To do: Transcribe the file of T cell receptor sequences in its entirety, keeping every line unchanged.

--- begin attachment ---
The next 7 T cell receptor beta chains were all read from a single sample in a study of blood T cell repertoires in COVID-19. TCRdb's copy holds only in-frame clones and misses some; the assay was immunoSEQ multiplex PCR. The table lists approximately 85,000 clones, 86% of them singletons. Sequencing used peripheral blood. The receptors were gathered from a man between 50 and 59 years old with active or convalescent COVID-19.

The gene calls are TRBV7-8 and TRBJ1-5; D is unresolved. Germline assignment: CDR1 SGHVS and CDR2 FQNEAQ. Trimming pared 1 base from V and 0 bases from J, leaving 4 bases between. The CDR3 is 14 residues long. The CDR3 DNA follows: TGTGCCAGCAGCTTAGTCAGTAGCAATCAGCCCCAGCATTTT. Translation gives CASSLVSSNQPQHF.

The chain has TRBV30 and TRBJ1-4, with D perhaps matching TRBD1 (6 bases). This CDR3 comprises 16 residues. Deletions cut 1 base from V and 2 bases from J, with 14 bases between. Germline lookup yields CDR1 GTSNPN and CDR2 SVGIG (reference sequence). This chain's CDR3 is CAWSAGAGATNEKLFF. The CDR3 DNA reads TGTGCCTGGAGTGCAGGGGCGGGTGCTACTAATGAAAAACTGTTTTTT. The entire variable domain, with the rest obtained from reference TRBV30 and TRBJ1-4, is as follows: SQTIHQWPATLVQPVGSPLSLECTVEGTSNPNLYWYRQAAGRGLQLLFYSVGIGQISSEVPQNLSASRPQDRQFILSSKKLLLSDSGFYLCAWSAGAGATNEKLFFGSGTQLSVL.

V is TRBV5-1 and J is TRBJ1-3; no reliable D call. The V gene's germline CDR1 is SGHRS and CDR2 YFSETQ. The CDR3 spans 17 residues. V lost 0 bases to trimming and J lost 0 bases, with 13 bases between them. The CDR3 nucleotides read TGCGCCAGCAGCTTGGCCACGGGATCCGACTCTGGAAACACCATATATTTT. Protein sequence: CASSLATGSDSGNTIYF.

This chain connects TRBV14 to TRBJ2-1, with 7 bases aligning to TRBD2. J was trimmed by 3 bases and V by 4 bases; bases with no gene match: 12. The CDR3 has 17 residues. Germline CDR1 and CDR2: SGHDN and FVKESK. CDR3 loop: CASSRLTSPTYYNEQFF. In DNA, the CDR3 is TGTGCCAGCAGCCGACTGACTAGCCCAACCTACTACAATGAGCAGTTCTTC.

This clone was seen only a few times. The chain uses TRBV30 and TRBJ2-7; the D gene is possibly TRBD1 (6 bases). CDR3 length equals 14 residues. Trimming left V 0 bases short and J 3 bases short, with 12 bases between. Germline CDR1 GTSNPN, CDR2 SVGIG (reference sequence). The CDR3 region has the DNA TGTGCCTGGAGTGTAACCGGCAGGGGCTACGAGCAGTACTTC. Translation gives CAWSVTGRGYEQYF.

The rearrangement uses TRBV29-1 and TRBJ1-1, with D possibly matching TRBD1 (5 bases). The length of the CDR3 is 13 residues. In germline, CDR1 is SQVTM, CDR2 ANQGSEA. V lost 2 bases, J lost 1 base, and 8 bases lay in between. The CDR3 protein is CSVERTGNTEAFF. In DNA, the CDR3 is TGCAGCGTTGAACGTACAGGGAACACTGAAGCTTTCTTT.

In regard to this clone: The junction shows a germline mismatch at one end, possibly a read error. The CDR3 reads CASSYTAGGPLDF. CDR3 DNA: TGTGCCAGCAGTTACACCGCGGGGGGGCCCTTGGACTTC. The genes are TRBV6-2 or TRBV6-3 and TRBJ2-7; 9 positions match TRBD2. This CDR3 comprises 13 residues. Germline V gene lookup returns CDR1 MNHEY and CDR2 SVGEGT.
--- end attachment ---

The next 7 T cell receptor beta chains were all read from a single sample in a study of blood T cell repertoires in COVID-19. TCRdb's copy holds only in-frame clones and misses some; the assay was immunoSEQ multiplex PCR. The table lists approximately 85,000 clones, 86% of them singletons. Sequencing used peripheral blood. The receptors were gathered from a man between 50 and 59 years old with active or convalescent COVID-19.

The gene calls are TRBV7-8 and TRBJ1-5; D is unresolved. Germline assignment: CDR1 SGHVS and CDR2 FQNEAQ. Trimming pared 1 base from V and 0 bases from J, leaving 4 bases between. The CDR3 is 14 residues long. The CDR3 DNA follows: TGTGCCAGCAGCTTAGTCAGTAGCAATCAGCCCCAGCATTTT. Translation gives CASSLVSSNQPQHF.

The chain has TRBV30 and TRBJ1-4, with D perhaps matching TRBD1 (6 bases). This CDR3 comprises 16 residues. Deletions cut 1 base from V and 2 bases from J, with 14 bases between. Germline lookup yields CDR1 GTSNPN and CDR2 SVGIG (reference sequence). This chain's CDR3 is CAWSAGAGATNEKLFF. The CDR3 DNA reads TGTGCCTGGAGTGCAGGGGCGGGTGCTACTAATGAAAAACTGTTTTTT. The entire variable domain, with the rest obtained from reference TRBV30 and TRBJ1-4, is as follows: SQTIHQWPATLVQPVGSPLSLECTVEGTSNPNLYWYRQAAGRGLQLLFYSVGIGQISSEVPQNLSASRPQDRQFILSSKKLLLSDSGFYLCAWSAGAGATNEKLFFGSGTQLSVL.

V is TRBV5-1 and J is TRBJ1-3; no reliable D call. The V gene's germline CDR1 is SGHRS and CDR2 YFSETQ. The CDR3 spans 17 residues. V lost 0 bases to trimming and J lost 0 bases, with 13 bases between them. The CDR3 nucleotides read TGCGCCAGCAGCTTGGCCACGGGATCCGACTCTGGAAACACCATATATTTT. Protein sequence: CASSLATGSDSGNTIYF.

This chain connects TRBV14 to TRBJ2-1, with 7 bases aligning to TRBD2. J was trimmed by 3 bases and V by 4 bases; bases with no gene match: 12. The CDR3 has 17 residues. Germline CDR1 and CDR2: SGHDN and FVKESK. CDR3 loop: CASSRLTSPTYYNEQFF. In DNA, the CDR3 is TGTGCCAGCAGCCGACTGACTAGCCCAACCTACTACAATGAGCAGTTCTTC.

This clone was seen only a few times. The chain uses TRBV30 and TRBJ2-7; the D gene is possibly TRBD1 (6 bases). CDR3 length equals 14 residues. Trimming left V 0 bases short and J 3 bases short, with 12 bases between. Germline CDR1 GTSNPN, CDR2 SVGIG (reference sequence). The CDR3 region has the DNA TGTGCCTGGAGTGTAACCGGCAGGGGCTACGAGCAGTACTTC. Translation gives CAWSVTGRGYEQYF.

The rearrangement uses TRBV29-1 and TRBJ1-1, with D possibly matching TRBD1 (5 bases). The length of the CDR3 is 13 residues. In germline, CDR1 is SQVTM, CDR2 ANQGSEA. V lost 2 bases, J lost 1 base, and 8 bases lay in between. The CDR3 protein is CSVERTGNTEAFF. In DNA, the CDR3 is TGCAGCGTTGAACGTACAGGGAACACTGAAGCTTTCTTT.

In regard to this clone: The junction shows a germline mismatch at one end, possibly a read error. The CDR3 reads CASSYTAGGPLDF. CDR3 DNA: TGTGCCAGCAGTTACACCGCGGGGGGGCCCTTGGACTTC. The genes are TRBV6-2 or TRBV6-3 and TRBJ2-7; 9 positions match TRBD2. This CDR3 comprises 13 residues. Germline V gene lookup returns CDR1 MNHEY and CDR2 SVGEGT.